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JQA Diary, volume 31 26 February 1819
JQA Neal Millikan Adams-Onis Treaty Commerce Elections, Presidential (1820) Seminole Wars Supreme Court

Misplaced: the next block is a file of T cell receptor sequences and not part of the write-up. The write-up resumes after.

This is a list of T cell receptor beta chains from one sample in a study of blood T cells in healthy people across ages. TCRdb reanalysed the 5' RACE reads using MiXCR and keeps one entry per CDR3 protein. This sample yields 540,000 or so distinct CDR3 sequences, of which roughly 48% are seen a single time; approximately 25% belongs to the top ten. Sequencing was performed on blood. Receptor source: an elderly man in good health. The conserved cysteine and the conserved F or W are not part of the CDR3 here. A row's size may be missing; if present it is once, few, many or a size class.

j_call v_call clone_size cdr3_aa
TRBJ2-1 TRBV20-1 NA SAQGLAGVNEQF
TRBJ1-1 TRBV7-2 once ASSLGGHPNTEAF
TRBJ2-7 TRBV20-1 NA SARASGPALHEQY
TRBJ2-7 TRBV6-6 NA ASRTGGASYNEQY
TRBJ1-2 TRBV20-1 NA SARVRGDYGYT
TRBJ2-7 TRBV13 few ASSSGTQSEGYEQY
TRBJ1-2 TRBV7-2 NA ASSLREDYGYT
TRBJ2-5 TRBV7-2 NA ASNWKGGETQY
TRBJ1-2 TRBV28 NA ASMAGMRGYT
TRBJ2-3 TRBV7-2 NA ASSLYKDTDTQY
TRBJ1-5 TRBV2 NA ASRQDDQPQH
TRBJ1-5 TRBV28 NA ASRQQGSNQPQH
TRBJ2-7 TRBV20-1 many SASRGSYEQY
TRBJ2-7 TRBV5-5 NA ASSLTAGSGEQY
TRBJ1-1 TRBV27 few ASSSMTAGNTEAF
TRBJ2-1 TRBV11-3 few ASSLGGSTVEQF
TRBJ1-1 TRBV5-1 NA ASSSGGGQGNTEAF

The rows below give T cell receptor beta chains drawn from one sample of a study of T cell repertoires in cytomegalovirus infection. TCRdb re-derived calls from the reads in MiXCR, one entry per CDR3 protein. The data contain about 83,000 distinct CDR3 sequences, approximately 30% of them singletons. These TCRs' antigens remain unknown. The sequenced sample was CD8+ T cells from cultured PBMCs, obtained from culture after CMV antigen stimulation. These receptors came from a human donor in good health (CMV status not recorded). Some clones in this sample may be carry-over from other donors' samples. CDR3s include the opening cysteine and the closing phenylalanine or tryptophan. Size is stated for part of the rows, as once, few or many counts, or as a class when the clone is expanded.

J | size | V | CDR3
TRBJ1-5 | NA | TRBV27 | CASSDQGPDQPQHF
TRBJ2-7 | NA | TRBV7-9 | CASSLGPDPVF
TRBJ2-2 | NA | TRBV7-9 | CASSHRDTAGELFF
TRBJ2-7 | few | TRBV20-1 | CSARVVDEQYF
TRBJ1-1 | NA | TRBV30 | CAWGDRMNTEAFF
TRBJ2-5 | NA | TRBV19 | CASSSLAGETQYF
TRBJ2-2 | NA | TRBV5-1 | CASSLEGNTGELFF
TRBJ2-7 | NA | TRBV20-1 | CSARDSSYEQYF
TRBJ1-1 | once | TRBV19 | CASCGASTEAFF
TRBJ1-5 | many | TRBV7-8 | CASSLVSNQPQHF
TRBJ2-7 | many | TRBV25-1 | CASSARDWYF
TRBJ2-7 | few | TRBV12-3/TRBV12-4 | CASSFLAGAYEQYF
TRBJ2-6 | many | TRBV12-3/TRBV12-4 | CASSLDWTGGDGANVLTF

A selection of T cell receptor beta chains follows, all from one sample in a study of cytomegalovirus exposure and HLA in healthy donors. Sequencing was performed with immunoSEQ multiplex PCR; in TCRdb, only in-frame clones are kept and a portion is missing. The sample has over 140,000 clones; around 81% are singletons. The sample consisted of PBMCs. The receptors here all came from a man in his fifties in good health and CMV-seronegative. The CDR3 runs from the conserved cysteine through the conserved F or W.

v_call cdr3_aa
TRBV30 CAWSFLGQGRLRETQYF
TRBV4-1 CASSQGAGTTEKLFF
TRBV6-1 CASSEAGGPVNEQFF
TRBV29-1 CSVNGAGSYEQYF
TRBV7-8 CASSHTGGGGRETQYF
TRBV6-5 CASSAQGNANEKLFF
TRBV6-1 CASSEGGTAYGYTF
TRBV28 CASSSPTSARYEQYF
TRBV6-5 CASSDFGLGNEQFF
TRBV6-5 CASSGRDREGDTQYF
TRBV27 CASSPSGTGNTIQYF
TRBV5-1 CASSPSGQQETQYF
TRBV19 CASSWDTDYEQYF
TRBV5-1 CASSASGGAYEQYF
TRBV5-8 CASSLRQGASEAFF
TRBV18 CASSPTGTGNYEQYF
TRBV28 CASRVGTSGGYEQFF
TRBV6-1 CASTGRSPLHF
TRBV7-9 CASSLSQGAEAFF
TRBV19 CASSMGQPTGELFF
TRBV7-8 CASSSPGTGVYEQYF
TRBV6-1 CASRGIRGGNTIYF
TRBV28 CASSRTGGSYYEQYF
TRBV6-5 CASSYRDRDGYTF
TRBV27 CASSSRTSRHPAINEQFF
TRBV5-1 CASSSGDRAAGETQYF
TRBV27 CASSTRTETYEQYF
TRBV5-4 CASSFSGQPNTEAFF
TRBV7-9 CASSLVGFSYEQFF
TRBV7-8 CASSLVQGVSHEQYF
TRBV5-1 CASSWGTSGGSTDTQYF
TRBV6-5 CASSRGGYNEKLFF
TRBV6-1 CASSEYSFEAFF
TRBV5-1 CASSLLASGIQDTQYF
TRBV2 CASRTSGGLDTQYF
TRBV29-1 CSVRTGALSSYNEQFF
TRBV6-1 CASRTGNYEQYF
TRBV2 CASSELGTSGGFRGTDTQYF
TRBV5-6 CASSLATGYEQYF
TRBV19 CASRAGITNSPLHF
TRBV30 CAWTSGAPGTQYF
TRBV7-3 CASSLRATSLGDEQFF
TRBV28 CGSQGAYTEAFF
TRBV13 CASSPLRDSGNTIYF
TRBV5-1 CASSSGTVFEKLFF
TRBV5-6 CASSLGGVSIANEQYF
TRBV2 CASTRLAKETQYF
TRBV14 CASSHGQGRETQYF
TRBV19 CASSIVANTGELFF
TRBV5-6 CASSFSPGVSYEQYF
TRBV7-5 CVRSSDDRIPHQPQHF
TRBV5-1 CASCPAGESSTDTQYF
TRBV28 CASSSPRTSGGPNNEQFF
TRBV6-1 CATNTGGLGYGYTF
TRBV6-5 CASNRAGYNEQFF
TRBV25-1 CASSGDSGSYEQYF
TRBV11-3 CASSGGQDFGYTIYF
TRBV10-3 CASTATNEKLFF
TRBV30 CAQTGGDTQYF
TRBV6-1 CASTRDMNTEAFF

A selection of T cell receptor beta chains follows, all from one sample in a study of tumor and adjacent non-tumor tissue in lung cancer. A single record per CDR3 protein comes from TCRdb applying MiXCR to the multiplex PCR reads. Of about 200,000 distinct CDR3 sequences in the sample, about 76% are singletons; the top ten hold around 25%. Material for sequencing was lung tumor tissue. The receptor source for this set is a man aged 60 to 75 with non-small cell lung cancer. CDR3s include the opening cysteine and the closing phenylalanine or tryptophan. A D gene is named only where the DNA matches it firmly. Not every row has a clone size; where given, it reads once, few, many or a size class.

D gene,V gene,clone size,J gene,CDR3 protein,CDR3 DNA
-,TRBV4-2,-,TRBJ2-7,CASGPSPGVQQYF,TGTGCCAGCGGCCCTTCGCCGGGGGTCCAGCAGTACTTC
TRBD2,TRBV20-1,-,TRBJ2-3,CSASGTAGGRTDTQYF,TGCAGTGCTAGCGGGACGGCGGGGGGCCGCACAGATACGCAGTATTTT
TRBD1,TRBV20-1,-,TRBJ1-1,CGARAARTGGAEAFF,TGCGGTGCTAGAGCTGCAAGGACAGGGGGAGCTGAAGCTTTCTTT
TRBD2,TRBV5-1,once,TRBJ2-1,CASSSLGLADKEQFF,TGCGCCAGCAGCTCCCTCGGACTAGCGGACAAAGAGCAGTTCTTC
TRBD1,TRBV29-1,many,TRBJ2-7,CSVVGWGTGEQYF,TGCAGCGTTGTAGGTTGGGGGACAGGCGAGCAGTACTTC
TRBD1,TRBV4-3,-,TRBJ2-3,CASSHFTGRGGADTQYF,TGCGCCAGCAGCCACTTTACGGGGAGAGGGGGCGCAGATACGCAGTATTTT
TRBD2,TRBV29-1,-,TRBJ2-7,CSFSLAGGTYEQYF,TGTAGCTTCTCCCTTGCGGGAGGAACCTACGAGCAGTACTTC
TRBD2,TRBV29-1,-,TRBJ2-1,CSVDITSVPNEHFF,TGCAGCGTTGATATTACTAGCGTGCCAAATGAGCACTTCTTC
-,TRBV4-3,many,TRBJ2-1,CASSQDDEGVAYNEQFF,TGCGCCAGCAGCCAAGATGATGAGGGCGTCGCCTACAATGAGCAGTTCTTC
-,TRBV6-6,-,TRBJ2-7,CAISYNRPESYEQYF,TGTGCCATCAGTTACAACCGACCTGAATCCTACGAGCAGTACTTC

26. VII: A day, such as grow up and spread over my present station in life, with weed-like fertility. A day of visitors and applicants— First came to my house a man by the name of Sherburne; who was for sometime Consul, or Consular agent, and now highly self-recommended as a Commissioner of the claims under the Treaty with Spain. He also recommends his Son, to be the Secretary of that Commission— He told me that Mr Crawford, who was well acquainted with his character and with his conduct in France, would also recommend him— He kept me above an hour, explaining to me how exceedingly convenient it would be to him, to his affairs and to his family to have the Office, and telling me all his family concerns, removals and projects— I asked him if he understood the Spanish language, and observed it would be a qualification very useful to a Commissioner under this Treaty— He said no, he was not acquainted with the Spanish; but he thought he could easily learn enough of it in a short time, to answer every necessary purpose— This Gentleman was followed by Mr Roberts the Senator from Pennsylvania, who came and introduced to me, Mr John Binns, Editor of the Democratic Press; an evening Newspaper published at Philadelphia, & a personage of high political consequence in that State. Binns is publishing a splendid Edition of the Declaration of Independence, engraved upon copper-plate, surrounded by the arms of the thirteen original States, and surmounted with Portraits of Hancock, Washington and Jefferson— He has now come here with his engraver to take fac simile’s of the signatures; and asked permission to take them in one of the Offices at the Department; to which I consented. He was afterwards at the Department, and brought one of the impressions of his Plate; which I saw— At the Office, came successively Mr M’Rae, who was last Spring appointed Consul at Amsterdam, but has not yet concluded whether he will accept the appointment or not. He is a particular personal friend of the Presidents and a man of talents and information. He gave me some account of the political intrigues which have been working at Richmond upon the affairs of the Seminole War, and General Jacksons transactions. Some of the men of the highest standing and greatest abilities in Virginia, are personal rivals and adversaries of Mr Monroe— His popularity however throughout the State, supported by the weight and influence of Mr Jefferson, and Mr Madison , is so great that they do not venture to assail him directly and in front— They are therefore constantly on the watch for any occasion upon which they can attack his administration, and Jackson and the Seminole War have furnished the best of which they have yet been able to avail themselves. They are hitherto unsuccessful. But the 49misfortune of Mr Monroe is, that the Virginians have discovered it will be necessary to render his administration unpopular for the purpose of securing the next Presidency to a Virginian— Mr Buck the Consul general from Hamburg came to take leave, upon his return to Philadelphia, and to express his gratification, at the Act which has past extending the revocation of discriminating duties to the Ships and Shipments of Hamburg. Mr Appleton came to solicit again the nomination as Secretary of Legation to Rio de Janeiro— Dr Everitt has concluded it seems, not to accept; and the President and Mr Graham are both willing that Appleton should be appointed— This Evening, I attended with Mrs Adams and Mary Buchanan, a Ball, given by subscription of Members of Congress together with some of the principal Inhabitants of Washington and Georgetown, to Mr and Mrs Bagot, upon their intended return to England. This is a compliment which has never before been paid to any foreign Minister, and which is not universally approved; as a bad precedent— We attended by invitation. The Ball was at Crawford’s Hotel in Georgetown and numerously attended. The managers assigned to me Mrs Wirt, the Attorney General’s wife, to lead down to supper— There was a single toast given after supper; Mr and Mrs Bagot; upon which he rose and returned thanks in a short, modest and suitable speech—upon which the band of music struck up, God save the king—immediately followed by Yankee-doodle. An association about as incongruous, as any that I ever witnessed. We came home immediately after supper, but it was near one of the Morning. Mr Middleton spoke to me of Judge William Johnson of the Supreme Court; who has obtained through Crawford’s influence the appointment of Collector of the customs at the Port of Charleston, and after getting the place will neither accept nor decline it; but is negotiating to keep his Office as judge upon condition that his brother, a very good Carpenter at Charleston shall be appointed Collector in his stead— Middleton says that Johnson is one of Crawford’s electioneering machines. That previous to the Legislative caucus of 1816. Johnson who was then here, sitting as a judge of the Supreme Court, took great, constant and indecent pains in support of Crawford against Mr Monroe. That he solicited and urged Lowndes, Calhoun and him Middleton in behalf of Crawford; although they were all in favour of Mr Monroe. He says that Johnson’s brother is utterly unfit for the Office of Collector, and is not a little incensed at this intrigue to obtain the appointment for him.